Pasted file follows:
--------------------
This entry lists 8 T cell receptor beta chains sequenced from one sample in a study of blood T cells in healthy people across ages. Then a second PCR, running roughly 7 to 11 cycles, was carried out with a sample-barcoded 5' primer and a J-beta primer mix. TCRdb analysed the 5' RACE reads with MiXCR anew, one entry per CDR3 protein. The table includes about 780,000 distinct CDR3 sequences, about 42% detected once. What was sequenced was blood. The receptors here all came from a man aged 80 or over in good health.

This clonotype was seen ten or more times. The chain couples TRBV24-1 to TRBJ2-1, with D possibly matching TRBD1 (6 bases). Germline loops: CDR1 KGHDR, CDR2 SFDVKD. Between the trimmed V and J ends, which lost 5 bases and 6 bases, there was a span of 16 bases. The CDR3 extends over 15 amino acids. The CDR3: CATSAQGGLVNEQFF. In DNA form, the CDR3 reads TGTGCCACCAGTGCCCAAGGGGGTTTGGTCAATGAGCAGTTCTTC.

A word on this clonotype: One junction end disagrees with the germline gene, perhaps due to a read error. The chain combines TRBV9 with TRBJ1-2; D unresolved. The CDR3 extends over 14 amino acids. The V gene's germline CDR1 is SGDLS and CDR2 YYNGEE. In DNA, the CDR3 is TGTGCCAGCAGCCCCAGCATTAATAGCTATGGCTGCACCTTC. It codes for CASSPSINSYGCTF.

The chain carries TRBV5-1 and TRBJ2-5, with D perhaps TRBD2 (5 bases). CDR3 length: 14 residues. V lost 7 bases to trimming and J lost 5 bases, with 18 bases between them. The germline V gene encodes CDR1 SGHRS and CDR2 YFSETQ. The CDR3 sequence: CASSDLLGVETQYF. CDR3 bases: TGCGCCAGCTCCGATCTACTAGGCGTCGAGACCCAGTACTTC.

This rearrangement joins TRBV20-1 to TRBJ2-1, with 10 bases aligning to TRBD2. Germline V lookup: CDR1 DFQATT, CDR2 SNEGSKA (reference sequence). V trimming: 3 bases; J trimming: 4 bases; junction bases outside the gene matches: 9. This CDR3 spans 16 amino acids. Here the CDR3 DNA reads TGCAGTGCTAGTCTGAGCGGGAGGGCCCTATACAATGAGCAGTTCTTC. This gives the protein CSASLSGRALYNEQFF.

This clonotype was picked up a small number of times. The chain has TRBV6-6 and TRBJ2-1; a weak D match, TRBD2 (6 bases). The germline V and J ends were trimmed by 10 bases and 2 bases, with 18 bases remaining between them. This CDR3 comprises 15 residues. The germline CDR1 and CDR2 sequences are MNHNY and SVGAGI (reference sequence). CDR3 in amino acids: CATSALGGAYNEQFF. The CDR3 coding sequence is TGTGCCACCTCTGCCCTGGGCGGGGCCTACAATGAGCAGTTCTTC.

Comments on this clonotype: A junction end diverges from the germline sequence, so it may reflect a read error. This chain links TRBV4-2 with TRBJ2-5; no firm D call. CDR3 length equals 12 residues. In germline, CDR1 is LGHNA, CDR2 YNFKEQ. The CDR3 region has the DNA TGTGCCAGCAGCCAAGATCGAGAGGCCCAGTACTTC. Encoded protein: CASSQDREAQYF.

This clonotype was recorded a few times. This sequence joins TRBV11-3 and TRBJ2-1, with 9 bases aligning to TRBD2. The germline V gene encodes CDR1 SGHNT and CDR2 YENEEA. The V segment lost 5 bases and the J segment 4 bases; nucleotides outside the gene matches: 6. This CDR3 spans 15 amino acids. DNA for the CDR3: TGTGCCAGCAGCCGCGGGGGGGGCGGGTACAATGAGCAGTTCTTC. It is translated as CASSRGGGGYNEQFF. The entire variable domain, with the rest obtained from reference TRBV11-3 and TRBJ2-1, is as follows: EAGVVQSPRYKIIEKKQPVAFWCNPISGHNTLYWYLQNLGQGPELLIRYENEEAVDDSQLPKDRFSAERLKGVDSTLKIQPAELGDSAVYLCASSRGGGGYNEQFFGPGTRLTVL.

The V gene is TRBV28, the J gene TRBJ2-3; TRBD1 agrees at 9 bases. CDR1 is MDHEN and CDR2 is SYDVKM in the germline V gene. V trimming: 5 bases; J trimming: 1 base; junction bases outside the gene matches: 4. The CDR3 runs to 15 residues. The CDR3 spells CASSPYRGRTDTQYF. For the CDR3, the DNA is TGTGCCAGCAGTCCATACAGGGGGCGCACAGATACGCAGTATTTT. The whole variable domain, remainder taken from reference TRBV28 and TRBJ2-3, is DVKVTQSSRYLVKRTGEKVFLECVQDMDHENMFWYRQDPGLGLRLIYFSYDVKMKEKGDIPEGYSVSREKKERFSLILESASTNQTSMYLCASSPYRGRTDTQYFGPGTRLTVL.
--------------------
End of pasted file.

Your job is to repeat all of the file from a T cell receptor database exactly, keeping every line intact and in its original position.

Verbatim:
This entry lists 8 T cell receptor beta chains sequenced from one sample in a study of blood T cells in healthy people across ages. Then a second PCR, running roughly 7 to 11 cycles, was carried out with a sample-barcoded 5' primer and a J-beta primer mix. TCRdb analysed the 5' RACE reads with MiXCR anew, one entry per CDR3 protein. The table includes about 780,000 distinct CDR3 sequences, about 42% detected once. What was sequenced was blood. The receptors here all came from a man aged 80 or over in good health.

This clonotype was seen ten or more times. The chain couples TRBV24-1 to TRBJ2-1, with D possibly matching TRBD1 (6 bases). Germline loops: CDR1 KGHDR, CDR2 SFDVKD. Between the trimmed V and J ends, which lost 5 bases and 6 bases, there was a span of 16 bases. The CDR3 extends over 15 amino acids. The CDR3: CATSAQGGLVNEQFF. In DNA form, the CDR3 reads TGTGCCACCAGTGCCCAAGGGGGTTTGGTCAATGAGCAGTTCTTC.

A word on this clonotype: One junction end disagrees with the germline gene, perhaps due to a read error. The chain combines TRBV9 with TRBJ1-2; D unresolved. The CDR3 extends over 14 amino acids. The V gene's germline CDR1 is SGDLS and CDR2 YYNGEE. In DNA, the CDR3 is TGTGCCAGCAGCCCCAGCATTAATAGCTATGGCTGCACCTTC. It codes for CASSPSINSYGCTF.

The chain carries TRBV5-1 and TRBJ2-5, with D perhaps TRBD2 (5 bases). CDR3 length: 14 residues. V lost 7 bases to trimming and J lost 5 bases, with 18 bases between them. The germline V gene encodes CDR1 SGHRS and CDR2 YFSETQ. The CDR3 sequence: CASSDLLGVETQYF. CDR3 bases: TGCGCCAGCTCCGATCTACTAGGCGTCGAGACCCAGTACTTC.

This rearrangement joins TRBV20-1 to TRBJ2-1, with 10 bases aligning to TRBD2. Germline V lookup: CDR1 DFQATT, CDR2 SNEGSKA (reference sequence). V trimming: 3 bases; J trimming: 4 bases; junction bases outside the gene matches: 9. This CDR3 spans 16 amino acids. Here the CDR3 DNA reads TGCAGTGCTAGTCTGAGCGGGAGGGCCCTATACAATGAGCAGTTCTTC. This gives the protein CSASLSGRALYNEQFF.

This clonotype was picked up a small number of times. The chain has TRBV6-6 and TRBJ2-1; a weak D match, TRBD2 (6 bases). The germline V and J ends were trimmed by 10 bases and 2 bases, with 18 bases remaining between them. This CDR3 comprises 15 residues. The germline CDR1 and CDR2 sequences are MNHNY and SVGAGI (reference sequence). CDR3 in amino acids: CATSALGGAYNEQFF. The CDR3 coding sequence is TGTGCCACCTCTGCCCTGGGCGGGGCCTACAATGAGCAGTTCTTC.

Comments on this clonotype: A junction end diverges from the germline sequence, so it may reflect a read error. This chain links TRBV4-2 with TRBJ2-5; no firm D call. CDR3 length equals 12 residues. In germline, CDR1 is LGHNA, CDR2 YNFKEQ. The CDR3 region has the DNA TGTGCCAGCAGCCAAGATCGAGAGGCCCAGTACTTC. Encoded protein: CASSQDREAQYF.

This clonotype was recorded a few times. This sequence joins TRBV11-3 and TRBJ2-1, with 9 bases aligning to TRBD2. The germline V gene encodes CDR1 SGHNT and CDR2 YENEEA. The V segment lost 5 bases and the J segment 4 bases; nucleotides outside the gene matches: 6. This CDR3 spans 15 amino acids. DNA for the CDR3: TGTGCCAGCAGCCGCGGGGGGGGCGGGTACAATGAGCAGTTCTTC. It is translated as CASSRGGGGYNEQFF. The entire variable domain, with the rest obtained from reference TRBV11-3 and TRBJ2-1, is as follows: EAGVVQSPRYKIIEKKQPVAFWCNPISGHNTLYWYLQNLGQGPELLIRYENEEAVDDSQLPKDRFSAERLKGVDSTLKIQPAELGDSAVYLCASSRGGGGYNEQFFGPGTRLTVL.

The V gene is TRBV28, the J gene TRBJ2-3; TRBD1 agrees at 9 bases. CDR1 is MDHEN and CDR2 is SYDVKM in the germline V gene. V trimming: 5 bases; J trimming: 1 base; junction bases outside the gene matches: 4. The CDR3 runs to 15 residues. The CDR3 spells CASSPYRGRTDTQYF. For the CDR3, the DNA is TGTGCCAGCAGTCCATACAGGGGGCGCACAGATACGCAGTATTTT. The whole variable domain, remainder taken from reference TRBV28 and TRBJ2-3, is DVKVTQSSRYLVKRTGEKVFLECVQDMDHENMFWYRQDPGLGLRLIYFSYDVKMKEKGDIPEGYSVSREKKERFSLILESASTNQTSMYLCASSPYRGRTDTQYFGPGTRLTVL.